Barker, Richard (2000) FRS 3 and Analysts' Use of Earnings. Accounting and Business Research, 30 (2). pp. 95-109.
This paper examines analysts' use of earnings information and draws implications for the stock market role of the financial reporting regulator. Evidence from participant observation and from interview research suggests that: first, analysts treat the announcement of earnings with immediacy and importance and, further, they make use of the components of FRS3 in extracting a measure of ‘normalised' earnings; second, analysts do not, however, have a rational economic incentive to regard accounting information as their exclusive (or even their primary) focus of interest, and therefore financial statement analysis is not necessarily their core competence; third, analysts’ interpretation and use of earnings information is rather superficial, and there is limited understanding of underlying issues of recognition and measurement, and also of the interactions between earnings and the balance sheet. Overall, the analysis suggests an important role for the financial reporting regulator in compensating for analysts' inherent ‘disinterest’ in accounting. Financial reporting standards must be designed such that their actual content is consistent with the analysts' (uninformed) expectations of this content, otherwise the analysts' limited understanding will generate false assumptions and, thereby, unintended real effects on share prices.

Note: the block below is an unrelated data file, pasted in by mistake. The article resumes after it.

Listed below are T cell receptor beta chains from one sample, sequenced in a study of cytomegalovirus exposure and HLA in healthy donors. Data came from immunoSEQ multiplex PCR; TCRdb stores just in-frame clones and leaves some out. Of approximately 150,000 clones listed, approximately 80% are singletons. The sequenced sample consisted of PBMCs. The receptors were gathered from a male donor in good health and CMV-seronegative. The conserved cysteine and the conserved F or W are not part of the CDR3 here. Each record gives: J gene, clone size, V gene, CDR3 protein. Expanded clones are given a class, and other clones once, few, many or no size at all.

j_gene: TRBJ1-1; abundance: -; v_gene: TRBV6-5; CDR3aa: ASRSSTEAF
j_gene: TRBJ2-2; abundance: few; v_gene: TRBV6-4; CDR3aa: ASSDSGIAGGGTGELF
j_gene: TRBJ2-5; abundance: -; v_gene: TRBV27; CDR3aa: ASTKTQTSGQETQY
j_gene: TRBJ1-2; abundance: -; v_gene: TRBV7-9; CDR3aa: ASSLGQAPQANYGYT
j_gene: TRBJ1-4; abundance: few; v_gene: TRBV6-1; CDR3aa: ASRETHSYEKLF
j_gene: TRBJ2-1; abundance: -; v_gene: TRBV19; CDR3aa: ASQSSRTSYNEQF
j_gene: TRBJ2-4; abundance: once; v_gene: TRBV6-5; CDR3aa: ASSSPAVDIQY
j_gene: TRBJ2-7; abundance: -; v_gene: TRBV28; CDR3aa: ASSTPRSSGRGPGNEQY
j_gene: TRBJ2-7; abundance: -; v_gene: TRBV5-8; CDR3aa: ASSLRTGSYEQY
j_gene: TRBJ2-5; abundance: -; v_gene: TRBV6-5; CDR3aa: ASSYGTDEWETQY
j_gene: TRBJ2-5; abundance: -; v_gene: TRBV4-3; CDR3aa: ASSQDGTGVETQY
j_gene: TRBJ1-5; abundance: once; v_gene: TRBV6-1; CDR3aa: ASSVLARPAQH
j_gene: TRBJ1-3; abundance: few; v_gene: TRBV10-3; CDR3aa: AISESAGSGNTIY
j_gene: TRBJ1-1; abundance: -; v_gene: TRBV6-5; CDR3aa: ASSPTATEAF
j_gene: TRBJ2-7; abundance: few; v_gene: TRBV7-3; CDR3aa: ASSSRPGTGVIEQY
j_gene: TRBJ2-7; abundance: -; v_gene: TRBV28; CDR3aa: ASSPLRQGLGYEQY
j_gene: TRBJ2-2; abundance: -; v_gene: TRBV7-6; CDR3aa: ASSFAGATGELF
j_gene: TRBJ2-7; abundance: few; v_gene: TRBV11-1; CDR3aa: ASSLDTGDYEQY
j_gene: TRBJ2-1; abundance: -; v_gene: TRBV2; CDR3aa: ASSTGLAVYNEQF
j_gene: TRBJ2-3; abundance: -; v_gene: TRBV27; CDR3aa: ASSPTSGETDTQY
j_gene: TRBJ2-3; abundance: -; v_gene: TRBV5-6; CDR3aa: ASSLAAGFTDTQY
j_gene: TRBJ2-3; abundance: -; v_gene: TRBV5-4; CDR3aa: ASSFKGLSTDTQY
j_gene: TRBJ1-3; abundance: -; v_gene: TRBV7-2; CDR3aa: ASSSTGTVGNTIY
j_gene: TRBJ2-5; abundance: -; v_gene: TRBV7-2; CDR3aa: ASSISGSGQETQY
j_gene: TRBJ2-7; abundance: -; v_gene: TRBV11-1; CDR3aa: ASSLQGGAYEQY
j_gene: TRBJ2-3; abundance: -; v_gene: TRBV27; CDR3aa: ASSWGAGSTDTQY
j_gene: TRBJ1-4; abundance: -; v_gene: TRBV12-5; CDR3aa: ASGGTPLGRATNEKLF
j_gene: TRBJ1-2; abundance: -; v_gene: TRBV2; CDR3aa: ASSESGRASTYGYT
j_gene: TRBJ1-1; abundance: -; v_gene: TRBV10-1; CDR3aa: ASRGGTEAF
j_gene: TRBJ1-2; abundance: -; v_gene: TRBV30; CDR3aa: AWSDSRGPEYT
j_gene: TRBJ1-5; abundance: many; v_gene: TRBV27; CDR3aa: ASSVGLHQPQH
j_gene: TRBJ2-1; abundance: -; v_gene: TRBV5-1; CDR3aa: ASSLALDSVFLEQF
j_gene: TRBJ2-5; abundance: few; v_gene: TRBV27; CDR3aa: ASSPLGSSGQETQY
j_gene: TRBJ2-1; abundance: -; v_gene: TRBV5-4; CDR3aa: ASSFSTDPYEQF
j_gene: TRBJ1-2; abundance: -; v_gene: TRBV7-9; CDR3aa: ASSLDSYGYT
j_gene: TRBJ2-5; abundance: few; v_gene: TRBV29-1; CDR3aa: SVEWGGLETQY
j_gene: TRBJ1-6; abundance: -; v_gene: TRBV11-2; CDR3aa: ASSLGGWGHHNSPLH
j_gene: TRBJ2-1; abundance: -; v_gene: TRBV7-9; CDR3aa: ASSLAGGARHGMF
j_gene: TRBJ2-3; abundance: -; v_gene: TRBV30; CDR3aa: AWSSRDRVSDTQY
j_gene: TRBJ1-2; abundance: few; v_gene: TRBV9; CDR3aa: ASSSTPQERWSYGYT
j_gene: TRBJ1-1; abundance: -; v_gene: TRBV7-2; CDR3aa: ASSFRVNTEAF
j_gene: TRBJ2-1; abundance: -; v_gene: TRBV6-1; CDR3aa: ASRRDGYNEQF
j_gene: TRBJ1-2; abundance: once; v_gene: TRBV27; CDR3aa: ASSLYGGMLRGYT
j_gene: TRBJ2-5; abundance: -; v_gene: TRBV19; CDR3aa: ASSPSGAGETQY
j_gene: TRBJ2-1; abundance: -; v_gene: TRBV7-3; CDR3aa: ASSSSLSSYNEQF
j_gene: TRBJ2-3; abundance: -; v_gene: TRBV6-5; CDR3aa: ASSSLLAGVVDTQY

|Keywords:||financial reporting, accounting|
|Date Deposited:||14 Mar 2013 16:35|
|Last Modified:||21 Feb 2017 16:32|
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